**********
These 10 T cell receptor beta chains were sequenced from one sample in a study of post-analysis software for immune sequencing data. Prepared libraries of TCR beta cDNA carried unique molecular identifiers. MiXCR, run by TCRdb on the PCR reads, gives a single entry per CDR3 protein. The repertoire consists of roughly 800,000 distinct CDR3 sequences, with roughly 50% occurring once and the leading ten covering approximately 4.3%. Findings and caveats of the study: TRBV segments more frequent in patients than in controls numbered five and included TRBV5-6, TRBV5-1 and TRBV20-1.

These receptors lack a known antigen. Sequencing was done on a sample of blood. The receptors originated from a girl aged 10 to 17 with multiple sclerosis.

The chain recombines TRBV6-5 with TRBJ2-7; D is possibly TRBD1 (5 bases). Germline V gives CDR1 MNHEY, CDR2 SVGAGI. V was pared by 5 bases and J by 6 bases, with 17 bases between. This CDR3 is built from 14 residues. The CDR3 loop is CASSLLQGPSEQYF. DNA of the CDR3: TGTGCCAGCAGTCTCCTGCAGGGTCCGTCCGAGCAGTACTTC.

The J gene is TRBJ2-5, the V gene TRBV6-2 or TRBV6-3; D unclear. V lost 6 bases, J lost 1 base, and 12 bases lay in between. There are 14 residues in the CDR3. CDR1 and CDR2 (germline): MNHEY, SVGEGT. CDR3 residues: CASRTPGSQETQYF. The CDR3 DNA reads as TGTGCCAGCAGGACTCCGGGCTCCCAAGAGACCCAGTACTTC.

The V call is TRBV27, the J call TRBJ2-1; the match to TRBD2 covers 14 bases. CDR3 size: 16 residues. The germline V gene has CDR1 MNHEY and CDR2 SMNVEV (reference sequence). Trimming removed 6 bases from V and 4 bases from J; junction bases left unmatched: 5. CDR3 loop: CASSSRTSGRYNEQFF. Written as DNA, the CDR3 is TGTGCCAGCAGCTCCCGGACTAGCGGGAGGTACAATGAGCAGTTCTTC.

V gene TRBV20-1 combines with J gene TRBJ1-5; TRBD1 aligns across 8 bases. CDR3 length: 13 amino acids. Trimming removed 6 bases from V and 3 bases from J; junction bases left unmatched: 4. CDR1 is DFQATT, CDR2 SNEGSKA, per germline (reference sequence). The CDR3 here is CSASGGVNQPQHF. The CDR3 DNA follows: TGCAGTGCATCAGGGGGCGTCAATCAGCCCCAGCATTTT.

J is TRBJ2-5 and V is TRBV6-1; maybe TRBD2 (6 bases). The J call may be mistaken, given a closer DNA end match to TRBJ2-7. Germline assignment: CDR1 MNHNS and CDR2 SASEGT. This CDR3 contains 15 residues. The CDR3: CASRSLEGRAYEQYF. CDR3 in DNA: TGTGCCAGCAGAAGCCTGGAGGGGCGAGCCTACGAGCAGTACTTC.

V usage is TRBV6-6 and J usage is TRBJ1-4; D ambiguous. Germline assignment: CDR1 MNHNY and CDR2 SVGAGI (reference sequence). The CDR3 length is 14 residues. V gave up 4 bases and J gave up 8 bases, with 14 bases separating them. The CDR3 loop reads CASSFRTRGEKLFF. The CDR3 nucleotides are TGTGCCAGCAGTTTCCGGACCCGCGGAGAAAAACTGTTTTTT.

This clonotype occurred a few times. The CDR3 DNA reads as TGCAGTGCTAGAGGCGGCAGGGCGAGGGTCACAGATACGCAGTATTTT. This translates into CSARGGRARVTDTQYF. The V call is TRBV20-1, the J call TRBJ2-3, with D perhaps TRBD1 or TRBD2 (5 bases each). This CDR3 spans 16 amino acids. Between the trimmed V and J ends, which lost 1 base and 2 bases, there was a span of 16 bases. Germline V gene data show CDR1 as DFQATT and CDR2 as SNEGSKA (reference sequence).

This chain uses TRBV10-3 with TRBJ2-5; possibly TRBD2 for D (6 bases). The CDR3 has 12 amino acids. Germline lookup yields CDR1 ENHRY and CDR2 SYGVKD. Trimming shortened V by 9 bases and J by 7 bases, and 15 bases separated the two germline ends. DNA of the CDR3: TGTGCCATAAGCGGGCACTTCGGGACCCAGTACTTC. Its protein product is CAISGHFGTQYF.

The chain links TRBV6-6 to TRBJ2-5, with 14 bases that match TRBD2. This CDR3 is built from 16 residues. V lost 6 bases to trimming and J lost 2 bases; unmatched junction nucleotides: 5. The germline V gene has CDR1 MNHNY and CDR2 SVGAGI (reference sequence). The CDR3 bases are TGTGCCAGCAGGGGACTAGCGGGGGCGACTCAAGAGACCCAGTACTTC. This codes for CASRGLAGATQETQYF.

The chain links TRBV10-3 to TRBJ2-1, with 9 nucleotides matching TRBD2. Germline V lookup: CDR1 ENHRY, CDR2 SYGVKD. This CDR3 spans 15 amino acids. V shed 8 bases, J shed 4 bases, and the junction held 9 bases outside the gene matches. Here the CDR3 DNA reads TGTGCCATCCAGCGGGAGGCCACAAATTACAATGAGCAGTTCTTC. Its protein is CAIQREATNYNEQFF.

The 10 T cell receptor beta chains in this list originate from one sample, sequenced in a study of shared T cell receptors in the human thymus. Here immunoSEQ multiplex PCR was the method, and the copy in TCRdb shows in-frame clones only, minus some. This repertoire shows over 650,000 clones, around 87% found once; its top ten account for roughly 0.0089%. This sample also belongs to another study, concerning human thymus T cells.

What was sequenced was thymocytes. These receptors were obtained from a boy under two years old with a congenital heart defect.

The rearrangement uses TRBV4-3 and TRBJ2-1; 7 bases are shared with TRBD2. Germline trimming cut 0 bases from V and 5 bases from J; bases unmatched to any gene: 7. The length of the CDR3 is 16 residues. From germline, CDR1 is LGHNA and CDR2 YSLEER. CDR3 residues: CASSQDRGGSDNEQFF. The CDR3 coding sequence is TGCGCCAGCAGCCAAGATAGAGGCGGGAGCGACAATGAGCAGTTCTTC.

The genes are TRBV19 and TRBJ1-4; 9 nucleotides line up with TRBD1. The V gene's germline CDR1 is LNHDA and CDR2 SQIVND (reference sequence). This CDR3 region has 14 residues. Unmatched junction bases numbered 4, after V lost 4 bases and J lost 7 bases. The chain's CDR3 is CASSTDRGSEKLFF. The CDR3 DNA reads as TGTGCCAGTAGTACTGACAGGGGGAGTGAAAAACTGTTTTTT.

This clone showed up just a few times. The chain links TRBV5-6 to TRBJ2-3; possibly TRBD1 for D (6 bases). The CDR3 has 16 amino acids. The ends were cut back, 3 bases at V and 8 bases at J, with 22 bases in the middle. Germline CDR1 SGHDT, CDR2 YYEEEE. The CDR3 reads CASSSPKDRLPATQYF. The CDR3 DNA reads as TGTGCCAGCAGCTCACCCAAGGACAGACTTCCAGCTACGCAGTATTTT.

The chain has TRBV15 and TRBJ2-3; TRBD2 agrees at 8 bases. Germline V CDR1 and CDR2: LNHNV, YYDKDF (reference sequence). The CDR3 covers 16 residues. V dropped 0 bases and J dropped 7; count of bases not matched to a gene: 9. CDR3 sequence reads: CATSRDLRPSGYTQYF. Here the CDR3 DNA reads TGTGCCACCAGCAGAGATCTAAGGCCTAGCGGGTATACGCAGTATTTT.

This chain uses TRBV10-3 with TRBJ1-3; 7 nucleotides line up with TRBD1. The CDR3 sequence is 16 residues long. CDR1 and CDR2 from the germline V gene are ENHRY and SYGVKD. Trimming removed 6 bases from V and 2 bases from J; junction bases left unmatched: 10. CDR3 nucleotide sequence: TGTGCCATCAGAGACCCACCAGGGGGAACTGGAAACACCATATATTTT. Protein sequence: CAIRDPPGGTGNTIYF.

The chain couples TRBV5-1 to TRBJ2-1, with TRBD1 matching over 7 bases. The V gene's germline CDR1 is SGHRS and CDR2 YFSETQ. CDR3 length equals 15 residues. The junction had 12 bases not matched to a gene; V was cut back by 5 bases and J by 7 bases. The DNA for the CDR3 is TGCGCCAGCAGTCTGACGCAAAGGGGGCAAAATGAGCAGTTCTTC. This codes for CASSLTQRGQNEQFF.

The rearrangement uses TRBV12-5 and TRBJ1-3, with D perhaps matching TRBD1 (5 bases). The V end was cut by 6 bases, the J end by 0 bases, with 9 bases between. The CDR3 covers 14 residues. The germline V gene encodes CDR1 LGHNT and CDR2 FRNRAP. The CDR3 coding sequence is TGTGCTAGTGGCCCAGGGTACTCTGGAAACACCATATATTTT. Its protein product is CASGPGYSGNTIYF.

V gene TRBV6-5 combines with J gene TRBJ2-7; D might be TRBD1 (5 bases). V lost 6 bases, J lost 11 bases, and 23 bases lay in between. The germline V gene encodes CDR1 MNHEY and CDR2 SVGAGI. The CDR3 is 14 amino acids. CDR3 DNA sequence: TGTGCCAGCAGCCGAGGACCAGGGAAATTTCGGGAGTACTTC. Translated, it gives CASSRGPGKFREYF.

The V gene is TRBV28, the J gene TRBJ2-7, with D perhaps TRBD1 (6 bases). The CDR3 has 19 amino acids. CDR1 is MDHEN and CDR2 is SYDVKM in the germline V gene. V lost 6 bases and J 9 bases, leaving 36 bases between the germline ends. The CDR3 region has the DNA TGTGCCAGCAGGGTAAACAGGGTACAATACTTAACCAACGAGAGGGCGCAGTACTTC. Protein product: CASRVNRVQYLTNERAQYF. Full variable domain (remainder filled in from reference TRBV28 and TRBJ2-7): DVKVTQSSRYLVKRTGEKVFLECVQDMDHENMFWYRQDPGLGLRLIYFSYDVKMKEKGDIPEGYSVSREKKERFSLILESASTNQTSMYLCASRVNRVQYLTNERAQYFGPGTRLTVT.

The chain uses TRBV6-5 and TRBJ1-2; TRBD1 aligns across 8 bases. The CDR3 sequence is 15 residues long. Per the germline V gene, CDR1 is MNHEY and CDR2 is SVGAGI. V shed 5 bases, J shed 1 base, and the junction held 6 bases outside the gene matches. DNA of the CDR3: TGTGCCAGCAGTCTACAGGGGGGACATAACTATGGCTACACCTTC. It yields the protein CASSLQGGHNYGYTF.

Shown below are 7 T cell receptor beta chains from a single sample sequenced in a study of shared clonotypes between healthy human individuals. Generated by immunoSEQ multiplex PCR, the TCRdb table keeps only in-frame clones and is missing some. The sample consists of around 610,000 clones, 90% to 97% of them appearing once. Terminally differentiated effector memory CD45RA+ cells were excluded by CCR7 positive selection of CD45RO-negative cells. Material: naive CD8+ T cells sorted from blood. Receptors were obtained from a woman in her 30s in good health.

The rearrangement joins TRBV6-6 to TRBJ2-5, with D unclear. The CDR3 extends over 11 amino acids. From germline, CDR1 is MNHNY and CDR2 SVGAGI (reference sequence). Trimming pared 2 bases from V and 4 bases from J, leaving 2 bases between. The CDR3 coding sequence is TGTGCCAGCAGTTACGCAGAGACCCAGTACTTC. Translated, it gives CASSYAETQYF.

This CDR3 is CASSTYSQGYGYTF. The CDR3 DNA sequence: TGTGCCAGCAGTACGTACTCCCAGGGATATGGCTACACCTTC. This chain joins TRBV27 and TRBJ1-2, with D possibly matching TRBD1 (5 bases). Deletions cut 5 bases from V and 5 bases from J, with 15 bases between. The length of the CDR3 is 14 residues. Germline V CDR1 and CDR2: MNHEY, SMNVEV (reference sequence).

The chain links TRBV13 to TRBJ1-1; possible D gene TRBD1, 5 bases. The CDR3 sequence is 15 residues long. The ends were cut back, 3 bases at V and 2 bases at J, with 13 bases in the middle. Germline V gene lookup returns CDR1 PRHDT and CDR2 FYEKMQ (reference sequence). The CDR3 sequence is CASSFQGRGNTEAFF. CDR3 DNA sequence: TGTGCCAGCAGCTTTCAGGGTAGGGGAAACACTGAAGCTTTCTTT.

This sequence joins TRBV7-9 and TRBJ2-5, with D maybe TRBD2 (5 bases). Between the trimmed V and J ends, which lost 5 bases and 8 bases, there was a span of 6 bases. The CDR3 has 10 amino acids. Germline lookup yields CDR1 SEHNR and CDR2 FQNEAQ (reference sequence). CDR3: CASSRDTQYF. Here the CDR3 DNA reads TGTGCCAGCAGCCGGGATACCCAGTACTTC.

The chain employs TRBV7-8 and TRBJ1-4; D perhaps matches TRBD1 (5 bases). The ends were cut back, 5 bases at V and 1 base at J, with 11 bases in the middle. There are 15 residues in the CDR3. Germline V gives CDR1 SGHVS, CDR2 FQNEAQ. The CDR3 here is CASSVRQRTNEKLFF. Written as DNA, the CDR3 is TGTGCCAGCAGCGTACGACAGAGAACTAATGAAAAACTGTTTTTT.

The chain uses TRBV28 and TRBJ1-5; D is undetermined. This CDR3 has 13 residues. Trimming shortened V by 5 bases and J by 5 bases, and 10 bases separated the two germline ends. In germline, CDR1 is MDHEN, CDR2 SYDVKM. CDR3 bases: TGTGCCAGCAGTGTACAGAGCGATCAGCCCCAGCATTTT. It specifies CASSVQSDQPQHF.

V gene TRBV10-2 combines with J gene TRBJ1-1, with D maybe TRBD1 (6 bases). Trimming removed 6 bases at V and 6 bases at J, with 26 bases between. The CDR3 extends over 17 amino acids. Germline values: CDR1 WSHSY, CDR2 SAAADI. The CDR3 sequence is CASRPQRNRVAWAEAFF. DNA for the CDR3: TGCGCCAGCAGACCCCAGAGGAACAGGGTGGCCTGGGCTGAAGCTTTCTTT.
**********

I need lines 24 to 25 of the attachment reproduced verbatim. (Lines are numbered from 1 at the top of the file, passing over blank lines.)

The chain uses TRBV6-5 and TRBJ1-2; TRBD1 aligns across 8 bases. The CDR3 sequence is 15 residues long. Per the germline V gene, CDR1 is MNHEY and CDR2 is SVGAGI. V shed 5 bases, J shed 1 base, and the junction held 6 bases outside the gene matches. DNA of the CDR3: TGTGCCAGCAGTCTACAGGGGGGACATAACTATGGCTACACCTTC. It yields the protein CASSLQGGHNYGYTF.

Shown below are 7 T cell receptor beta chains from a single sample sequenced in a study of shared clonotypes between healthy human individuals. Generated by immunoSEQ multiplex PCR, the TCRdb table keeps only in-frame clones and is missing some. The sample consists of around 610,000 clones, 90% to 97% of them appearing once. Terminally differentiated effector memory CD45RA+ cells were excluded by CCR7 positive selection of CD45RO-negative cells. Material: naive CD8+ T cells sorted from blood. Receptors were obtained from a woman in her 30s in good health.